The Mystery of the Wandering Daddy Longlegs

This article was published in 2007 on National Geographic's blog Phenomena.

Here is a lovely little creature from Sri Lanka, Pettalus cf. cimiciformis, a member of the same lineage that includes the daddy longlegs we’re all familiar with. You could call it a daddy longlegs too, but its legs aren’t particularly long (plus it’s tiny–the size of a sesame seed.

It may not seem like much, but it poses a fascinating riddle. It belongs to a family of daddy longlegs called Petallidae. Below is a map of where other species of Petallidae can be found. They seem to be scattered randomly across the world. But petallids are terrible at dispersing. Their ranges are small (usually less than fifty miles). And they live only on ancient continent crust. Petallids live on Sri Lanka and on Madagascar. But they live on none of the young volcanic islands in between–or anywhere else in the world, for that matter. So they couldn’t have swum or flown to their farflung locations. Yet DNA evidence clearly shows that the petallids all descend from a common ancestor. So, how did they get there? The answer lies below the fold…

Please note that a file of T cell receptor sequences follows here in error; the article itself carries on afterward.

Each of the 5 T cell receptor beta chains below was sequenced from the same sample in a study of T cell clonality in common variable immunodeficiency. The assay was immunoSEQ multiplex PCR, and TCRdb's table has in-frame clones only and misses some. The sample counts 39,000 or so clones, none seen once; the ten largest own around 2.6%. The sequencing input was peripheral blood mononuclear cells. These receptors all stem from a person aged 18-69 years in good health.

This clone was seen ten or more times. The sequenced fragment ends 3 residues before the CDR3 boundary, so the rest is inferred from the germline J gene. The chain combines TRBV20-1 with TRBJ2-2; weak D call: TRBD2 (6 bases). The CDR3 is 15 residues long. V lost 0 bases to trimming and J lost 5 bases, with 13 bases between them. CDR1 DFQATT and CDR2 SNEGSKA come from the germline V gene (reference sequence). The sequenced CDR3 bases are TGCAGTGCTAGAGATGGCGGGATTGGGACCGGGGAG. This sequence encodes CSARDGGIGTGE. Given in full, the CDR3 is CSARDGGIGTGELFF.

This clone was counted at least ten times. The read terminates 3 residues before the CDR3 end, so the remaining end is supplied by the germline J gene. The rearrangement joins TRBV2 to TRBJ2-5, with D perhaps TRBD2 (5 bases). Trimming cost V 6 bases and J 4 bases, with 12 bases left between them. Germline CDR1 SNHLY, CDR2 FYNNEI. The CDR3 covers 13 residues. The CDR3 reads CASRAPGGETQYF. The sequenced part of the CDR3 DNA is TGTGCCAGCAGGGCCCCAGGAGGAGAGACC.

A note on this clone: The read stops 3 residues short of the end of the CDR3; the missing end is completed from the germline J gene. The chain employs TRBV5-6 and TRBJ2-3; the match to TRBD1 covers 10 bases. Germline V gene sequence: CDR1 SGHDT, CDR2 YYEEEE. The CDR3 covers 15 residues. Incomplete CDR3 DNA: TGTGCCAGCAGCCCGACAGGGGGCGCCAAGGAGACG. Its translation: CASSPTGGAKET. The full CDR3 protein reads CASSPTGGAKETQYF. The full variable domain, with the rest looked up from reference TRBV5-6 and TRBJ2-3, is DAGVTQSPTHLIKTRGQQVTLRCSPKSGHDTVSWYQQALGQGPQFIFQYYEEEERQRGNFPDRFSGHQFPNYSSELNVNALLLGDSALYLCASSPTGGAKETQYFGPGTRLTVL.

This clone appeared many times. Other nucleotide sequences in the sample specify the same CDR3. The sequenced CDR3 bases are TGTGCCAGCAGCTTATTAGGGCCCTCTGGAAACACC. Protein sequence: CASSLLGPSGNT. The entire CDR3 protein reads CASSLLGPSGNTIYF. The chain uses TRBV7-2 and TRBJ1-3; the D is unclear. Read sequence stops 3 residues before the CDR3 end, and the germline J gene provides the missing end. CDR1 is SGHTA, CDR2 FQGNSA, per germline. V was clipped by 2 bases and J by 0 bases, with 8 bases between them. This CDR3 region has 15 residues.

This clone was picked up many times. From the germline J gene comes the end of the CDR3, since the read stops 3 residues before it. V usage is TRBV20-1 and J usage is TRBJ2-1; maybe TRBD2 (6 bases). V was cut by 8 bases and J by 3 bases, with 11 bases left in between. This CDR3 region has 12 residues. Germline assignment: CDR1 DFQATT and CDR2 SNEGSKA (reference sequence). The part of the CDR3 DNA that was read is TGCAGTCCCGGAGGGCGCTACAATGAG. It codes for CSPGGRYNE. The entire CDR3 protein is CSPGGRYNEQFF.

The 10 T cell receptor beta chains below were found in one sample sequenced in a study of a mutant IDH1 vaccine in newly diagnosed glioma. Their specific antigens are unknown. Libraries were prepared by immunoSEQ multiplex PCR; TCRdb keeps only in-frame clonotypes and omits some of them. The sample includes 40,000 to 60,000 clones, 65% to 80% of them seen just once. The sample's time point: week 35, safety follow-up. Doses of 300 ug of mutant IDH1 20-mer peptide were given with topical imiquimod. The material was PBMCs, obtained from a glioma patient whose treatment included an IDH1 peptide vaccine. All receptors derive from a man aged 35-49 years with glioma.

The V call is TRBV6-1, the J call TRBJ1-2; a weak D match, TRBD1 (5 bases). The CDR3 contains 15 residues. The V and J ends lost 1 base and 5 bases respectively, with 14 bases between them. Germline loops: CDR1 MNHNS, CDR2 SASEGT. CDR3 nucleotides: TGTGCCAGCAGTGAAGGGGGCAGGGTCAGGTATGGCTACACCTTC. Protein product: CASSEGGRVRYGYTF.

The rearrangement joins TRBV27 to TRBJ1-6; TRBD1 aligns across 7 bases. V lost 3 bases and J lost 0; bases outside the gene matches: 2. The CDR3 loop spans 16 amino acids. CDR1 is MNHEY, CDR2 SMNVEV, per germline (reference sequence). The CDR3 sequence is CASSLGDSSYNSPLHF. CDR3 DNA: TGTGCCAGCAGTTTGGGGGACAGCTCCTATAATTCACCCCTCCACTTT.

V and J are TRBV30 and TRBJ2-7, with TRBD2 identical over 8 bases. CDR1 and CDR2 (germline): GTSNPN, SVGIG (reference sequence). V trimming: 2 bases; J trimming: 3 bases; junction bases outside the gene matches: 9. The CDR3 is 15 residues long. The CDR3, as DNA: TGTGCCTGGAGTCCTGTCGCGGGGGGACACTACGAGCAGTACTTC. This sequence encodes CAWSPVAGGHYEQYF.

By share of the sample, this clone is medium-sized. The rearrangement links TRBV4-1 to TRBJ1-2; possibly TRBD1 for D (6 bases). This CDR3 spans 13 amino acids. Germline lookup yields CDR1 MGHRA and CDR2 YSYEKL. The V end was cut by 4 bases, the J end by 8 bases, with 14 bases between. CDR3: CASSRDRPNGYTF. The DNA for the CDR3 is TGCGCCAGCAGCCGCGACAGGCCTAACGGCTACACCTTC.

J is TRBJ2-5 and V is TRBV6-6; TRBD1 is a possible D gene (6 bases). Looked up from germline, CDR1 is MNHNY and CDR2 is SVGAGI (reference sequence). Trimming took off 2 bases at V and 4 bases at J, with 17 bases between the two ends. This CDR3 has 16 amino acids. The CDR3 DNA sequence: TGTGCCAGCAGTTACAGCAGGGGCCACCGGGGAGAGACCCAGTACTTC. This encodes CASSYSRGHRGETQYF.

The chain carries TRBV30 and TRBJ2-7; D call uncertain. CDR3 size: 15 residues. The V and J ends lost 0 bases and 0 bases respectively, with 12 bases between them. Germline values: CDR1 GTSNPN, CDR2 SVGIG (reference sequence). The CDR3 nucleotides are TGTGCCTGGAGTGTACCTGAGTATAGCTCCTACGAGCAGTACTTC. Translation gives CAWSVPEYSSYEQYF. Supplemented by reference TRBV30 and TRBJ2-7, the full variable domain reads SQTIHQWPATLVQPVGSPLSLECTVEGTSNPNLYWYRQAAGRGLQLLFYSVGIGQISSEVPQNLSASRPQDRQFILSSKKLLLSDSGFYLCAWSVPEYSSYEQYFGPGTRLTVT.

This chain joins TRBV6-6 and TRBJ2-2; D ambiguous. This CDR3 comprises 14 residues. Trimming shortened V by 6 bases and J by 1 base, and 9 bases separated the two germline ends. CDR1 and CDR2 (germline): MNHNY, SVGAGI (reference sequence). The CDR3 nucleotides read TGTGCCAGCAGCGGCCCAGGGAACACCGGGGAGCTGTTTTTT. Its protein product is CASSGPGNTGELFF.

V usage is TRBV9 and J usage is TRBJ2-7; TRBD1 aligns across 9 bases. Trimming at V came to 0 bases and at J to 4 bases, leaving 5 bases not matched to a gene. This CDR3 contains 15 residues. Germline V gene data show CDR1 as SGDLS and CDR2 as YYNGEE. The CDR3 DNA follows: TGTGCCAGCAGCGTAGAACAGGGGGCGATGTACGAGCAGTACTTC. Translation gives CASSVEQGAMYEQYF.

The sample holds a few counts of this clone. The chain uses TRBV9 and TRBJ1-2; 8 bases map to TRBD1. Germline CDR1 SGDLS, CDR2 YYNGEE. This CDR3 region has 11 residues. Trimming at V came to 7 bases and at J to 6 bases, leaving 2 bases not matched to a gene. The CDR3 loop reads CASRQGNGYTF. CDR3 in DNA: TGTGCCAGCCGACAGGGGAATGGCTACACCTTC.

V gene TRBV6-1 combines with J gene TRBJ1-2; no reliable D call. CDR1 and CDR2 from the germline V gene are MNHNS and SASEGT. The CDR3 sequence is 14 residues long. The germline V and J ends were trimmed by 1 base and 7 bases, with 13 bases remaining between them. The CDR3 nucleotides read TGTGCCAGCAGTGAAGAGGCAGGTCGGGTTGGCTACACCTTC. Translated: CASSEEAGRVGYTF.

Here is a picture of the southern hemisphere about 150 million years ago. Ever since the continents formed, they have been drifting slowly across the surface of the planet. Back in the Jurassic Period, South America, Africa, Antarctica, India, and Australia were all welded together. So were a few islands, such as Madagascar and Sri Lanka. And the current ranges of petallids, so fragmented today, appear to have covered the southern part of this vanished supercontinent. The lineage first evolved there, slowly spread out across a continuous landmass, and then rode across the planet on drifting continents.

The journeys of animals and plants are the subject of one of science’s lesser known branches, historical biogeography. I’ve always thought its obscurity was a shame, because it can do such a remarkable job of illuminating the history of the planet through a comparison of living things. Much to my surprise, stumpy daddy longlegs are turning out to be among the best guides to that history. The full story can be found in my article in tomorrow’s New York Times, plus an even more detailed map. (Two papers in press can be found here and here.)

Lead Image: National Geographic

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